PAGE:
What Volume is Safe For Listening?

Volume knob set to a safe level that won't harm your hearing.

Have you ever seen the “Beware of Sharks” sign when you’re at the ocean? It’s not exactly a warning you disregard. You may even rethink swimming at all with a sign like that (if the warning is written in big red letters that’s particularly true). But people don’t tend to pay attention to warnings about their hearing in the same way for some reason.

Recent studies have found that millions of people disregard warning signs when it comes to their hearing (this research specifically considered populations in the United Kingdom, but there’s little doubt the problem is more global than that). Knowledge is a huge part of the issue. It’s pretty instinctive to be scared of sharks. But the majority of people don’t have an overt fear of loud noises. And the real question is, what’s too loud?

Loud And Hazardous Sound is All Around us

It’s not just the rock concerts or the machine shop floors that present dangers to your ears (not to downplay the hearing hazards of these scenarios). There are potential hazards with many every-day sounds. That’s because it’s not just the volume of a sound that is dangerous; it’s also the duration. Even low-level noises, such as dense city traffic, can be dangerous to your hearing if you are exposed for more than two hours.

keep reading to find out when sound gets too loud:

  • 30 dB: Normal conversation would be at this sound level. At this level, there won’t be a limit to how long you can safely be exposed.
  • 80 – 85 dB: An air conditioner, heavy traffic, and lawn equipment are at this volume. This level of sound will usually become dangerous after two hours of exposure.
  • 90 – 95 dB: Think of how loud a motorcycle is. This amount of exposure becomes harmful in as little as 50 minutes of exposure.
  • 100 dB: An oncoming subway train or a mid-sized sporting event are at this volume (of course, this depends on the city). 15 minutes of exposure will be enough to be dangerous at this sound level.
  • 110 dB: Have you ever cranked your Spotify music up to ten? On most smartphones, that’s right around this level. This level of exposure is dangerous after only 5 minutes of exposure.
  • 120 dB and over: Immediate pain and injury can occur at or above this level (think about an arena sized sports event or rock concert).

What Does 85 Decibels Sound Like?

In general, you should look at anything 85 dB or above as putting your hearing at risk. But it can be difficult to distinguish how loud 85 dB is and that’s the difficulty. It’s not tangible in the way that a shark is tangible.

And that’s one reason why hearing cautions frequently go ignored, specifically when the sound environment isn’t loud enough to cause pain. There are a couple of potential solutions to this:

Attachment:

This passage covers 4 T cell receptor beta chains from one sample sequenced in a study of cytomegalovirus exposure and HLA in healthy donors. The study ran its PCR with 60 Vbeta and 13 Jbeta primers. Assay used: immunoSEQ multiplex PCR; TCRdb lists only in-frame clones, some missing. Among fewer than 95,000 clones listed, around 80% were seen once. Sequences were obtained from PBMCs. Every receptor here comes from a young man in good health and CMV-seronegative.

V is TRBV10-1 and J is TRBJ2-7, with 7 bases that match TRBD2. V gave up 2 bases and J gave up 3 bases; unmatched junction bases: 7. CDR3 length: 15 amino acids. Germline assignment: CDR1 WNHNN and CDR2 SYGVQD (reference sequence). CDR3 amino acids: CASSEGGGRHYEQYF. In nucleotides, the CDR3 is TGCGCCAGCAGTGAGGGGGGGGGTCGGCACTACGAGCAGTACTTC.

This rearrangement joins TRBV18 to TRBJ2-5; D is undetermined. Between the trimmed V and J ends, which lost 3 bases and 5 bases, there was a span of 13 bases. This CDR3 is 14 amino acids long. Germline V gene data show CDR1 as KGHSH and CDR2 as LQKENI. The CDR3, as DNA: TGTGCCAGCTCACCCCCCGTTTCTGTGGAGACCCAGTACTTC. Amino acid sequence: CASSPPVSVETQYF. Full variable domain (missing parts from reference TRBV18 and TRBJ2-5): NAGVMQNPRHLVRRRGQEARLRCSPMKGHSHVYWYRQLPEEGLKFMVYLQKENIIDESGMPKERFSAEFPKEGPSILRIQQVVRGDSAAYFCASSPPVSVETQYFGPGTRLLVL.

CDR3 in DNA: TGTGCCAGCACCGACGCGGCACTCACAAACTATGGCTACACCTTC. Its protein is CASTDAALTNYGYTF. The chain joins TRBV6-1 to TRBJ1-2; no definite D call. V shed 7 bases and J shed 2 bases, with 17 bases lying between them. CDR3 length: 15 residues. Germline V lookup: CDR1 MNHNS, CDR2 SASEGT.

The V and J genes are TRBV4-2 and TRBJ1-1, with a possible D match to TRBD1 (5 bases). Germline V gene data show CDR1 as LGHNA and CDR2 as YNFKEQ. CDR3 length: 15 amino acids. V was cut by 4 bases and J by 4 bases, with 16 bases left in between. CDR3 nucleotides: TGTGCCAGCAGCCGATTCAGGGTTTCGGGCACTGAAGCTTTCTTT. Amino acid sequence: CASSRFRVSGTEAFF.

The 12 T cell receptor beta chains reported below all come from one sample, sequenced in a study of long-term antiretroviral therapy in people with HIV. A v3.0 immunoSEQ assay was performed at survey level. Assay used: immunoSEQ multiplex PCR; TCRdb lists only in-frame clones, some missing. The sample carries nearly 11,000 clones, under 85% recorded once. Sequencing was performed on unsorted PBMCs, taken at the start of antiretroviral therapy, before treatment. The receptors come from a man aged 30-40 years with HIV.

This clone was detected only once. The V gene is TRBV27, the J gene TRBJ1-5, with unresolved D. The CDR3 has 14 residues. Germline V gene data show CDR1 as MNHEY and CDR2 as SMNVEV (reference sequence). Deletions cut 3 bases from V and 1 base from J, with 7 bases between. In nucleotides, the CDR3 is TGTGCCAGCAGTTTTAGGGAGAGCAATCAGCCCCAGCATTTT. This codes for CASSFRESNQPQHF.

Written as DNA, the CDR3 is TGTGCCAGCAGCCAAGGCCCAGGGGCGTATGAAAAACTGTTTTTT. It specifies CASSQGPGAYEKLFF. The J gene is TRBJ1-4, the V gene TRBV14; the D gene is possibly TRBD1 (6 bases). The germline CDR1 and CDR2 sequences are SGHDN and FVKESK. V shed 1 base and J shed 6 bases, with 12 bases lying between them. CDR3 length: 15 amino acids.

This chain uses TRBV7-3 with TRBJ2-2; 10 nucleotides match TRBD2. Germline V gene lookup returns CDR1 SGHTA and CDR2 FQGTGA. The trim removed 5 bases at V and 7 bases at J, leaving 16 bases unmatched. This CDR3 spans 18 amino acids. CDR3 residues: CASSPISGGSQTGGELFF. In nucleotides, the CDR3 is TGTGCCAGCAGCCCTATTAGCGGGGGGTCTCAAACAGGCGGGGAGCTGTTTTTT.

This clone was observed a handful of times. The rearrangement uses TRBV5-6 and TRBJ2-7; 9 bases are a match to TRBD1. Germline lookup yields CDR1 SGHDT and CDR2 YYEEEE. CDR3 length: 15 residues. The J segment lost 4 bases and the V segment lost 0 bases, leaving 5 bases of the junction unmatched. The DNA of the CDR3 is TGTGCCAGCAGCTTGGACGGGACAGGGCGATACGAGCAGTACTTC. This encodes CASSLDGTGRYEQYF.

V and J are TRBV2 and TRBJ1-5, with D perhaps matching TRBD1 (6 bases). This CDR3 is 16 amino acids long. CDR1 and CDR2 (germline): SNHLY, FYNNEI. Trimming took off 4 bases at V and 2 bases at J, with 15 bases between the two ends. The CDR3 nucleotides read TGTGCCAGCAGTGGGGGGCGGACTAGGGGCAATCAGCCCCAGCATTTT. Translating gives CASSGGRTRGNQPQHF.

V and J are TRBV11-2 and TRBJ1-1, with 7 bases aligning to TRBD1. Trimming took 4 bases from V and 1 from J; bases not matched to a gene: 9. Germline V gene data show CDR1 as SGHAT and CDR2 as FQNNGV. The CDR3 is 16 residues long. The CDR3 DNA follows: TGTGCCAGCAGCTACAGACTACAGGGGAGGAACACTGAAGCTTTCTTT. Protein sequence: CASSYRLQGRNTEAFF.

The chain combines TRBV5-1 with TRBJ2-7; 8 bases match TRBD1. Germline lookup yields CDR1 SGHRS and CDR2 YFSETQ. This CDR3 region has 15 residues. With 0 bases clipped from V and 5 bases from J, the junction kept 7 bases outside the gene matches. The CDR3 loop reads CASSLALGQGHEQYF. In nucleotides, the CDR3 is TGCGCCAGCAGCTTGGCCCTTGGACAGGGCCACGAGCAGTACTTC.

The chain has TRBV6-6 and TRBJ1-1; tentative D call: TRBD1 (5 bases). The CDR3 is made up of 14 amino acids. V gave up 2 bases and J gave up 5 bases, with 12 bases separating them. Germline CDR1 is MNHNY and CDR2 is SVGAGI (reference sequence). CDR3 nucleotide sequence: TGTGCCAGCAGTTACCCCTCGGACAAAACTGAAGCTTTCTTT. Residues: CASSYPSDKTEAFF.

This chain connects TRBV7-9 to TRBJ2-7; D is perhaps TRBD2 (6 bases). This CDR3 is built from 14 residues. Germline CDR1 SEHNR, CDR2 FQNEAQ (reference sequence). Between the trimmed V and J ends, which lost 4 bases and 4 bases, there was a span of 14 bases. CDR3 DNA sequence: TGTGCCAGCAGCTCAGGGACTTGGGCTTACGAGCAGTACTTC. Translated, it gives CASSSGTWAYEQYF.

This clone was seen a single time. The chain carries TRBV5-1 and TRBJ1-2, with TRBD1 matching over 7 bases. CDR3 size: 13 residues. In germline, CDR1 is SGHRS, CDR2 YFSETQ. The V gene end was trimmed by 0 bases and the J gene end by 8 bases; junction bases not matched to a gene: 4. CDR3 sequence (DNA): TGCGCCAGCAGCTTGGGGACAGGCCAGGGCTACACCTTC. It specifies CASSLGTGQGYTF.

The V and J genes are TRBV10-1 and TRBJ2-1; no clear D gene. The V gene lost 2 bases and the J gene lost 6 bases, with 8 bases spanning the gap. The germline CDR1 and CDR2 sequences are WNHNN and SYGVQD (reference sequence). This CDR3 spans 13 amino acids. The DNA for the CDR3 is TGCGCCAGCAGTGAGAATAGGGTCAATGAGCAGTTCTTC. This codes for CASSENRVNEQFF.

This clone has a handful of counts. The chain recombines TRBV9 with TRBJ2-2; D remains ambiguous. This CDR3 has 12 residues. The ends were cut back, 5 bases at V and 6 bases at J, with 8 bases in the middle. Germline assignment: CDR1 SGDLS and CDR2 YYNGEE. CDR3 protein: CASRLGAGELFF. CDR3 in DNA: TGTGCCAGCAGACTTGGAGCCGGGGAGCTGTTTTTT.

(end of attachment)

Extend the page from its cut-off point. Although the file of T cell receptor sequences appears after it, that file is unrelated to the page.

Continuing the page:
• Sufficient training and signage: This applies to the workplace, in particular. Training and signage can help reinforce the significant hazards of hearing loss (and the advantages of protecting your hearing). Signage could also let you know just how noisy your workplace is. Training can help employees know when hearing protection is necessary or suggested.
  • Get an app: There isn’t an app that’s going to directly safeguard your ears. But there are a number of free apps that can work as sound level monitors. Damage to your hearing can happen without you realizing it because it’s hard to recognize just how loud 85 dB feels. The solution, then, is to have this app open and track the sound levels around you. Using this strategy will make it more instinctive to recognize when you are moving into the “danger zone”. (Or, the app will merely let you know when things get too loud).

When in Doubt: Protect

No signage or app will ever be 100%. So take the time to safeguard your hearing if you are in doubt. Over a long enough period of time, noise damage will almost certainly create hearing problems. And nowadays, it’s never been easier to harm your ears (all you have to do is turn your headphone volume up a little too high).

You shouldn’t increase the volume past half way, specifically if you’re listening all day. If you keep turning it up to hear your music over background sound you should find different headphones that can block out noise.

So when volume becomes too loud, it’s essential to accept it. And to do that, you need to increase your own recognition and knowledge level. Protecting your ears, using earplugs, earmuffs, or decreasing your exposure, is easy enough. That begins with a little knowledge of when you should do it.

Today that should also be easier. Especially now that you understand what to look for.

Schedule a hearing examination today if you think you may have hearing loss.

[blogcta]